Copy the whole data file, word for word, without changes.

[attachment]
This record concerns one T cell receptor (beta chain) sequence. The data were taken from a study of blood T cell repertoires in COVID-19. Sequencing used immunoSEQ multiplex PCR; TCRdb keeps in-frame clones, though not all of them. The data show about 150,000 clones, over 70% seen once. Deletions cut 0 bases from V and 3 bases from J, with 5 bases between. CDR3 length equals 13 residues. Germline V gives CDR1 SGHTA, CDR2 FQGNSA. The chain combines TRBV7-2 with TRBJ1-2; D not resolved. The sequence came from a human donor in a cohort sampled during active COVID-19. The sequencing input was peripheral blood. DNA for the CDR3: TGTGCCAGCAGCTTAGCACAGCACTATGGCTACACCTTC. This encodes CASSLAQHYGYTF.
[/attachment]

This record concerns one T cell receptor (beta chain) sequence. The data were taken from a study of blood T cell repertoires in COVID-19. Sequencing used immunoSEQ multiplex PCR; TCRdb keeps in-frame clones, though not all of them. The data show about 150,000 clones, over 70% seen once. Deletions cut 0 bases from V and 3 bases from J, with 5 bases between. CDR3 length equals 13 residues. Germline V gives CDR1 SGHTA, CDR2 FQGNSA. The chain combines TRBV7-2 with TRBJ1-2; D not resolved. The sequence came from a human donor in a cohort sampled during active COVID-19. The sequencing input was peripheral blood. DNA for the CDR3: TGTGCCAGCAGCTTAGCACAGCACTATGGCTACACCTTC. This encodes CASSLAQHYGYTF.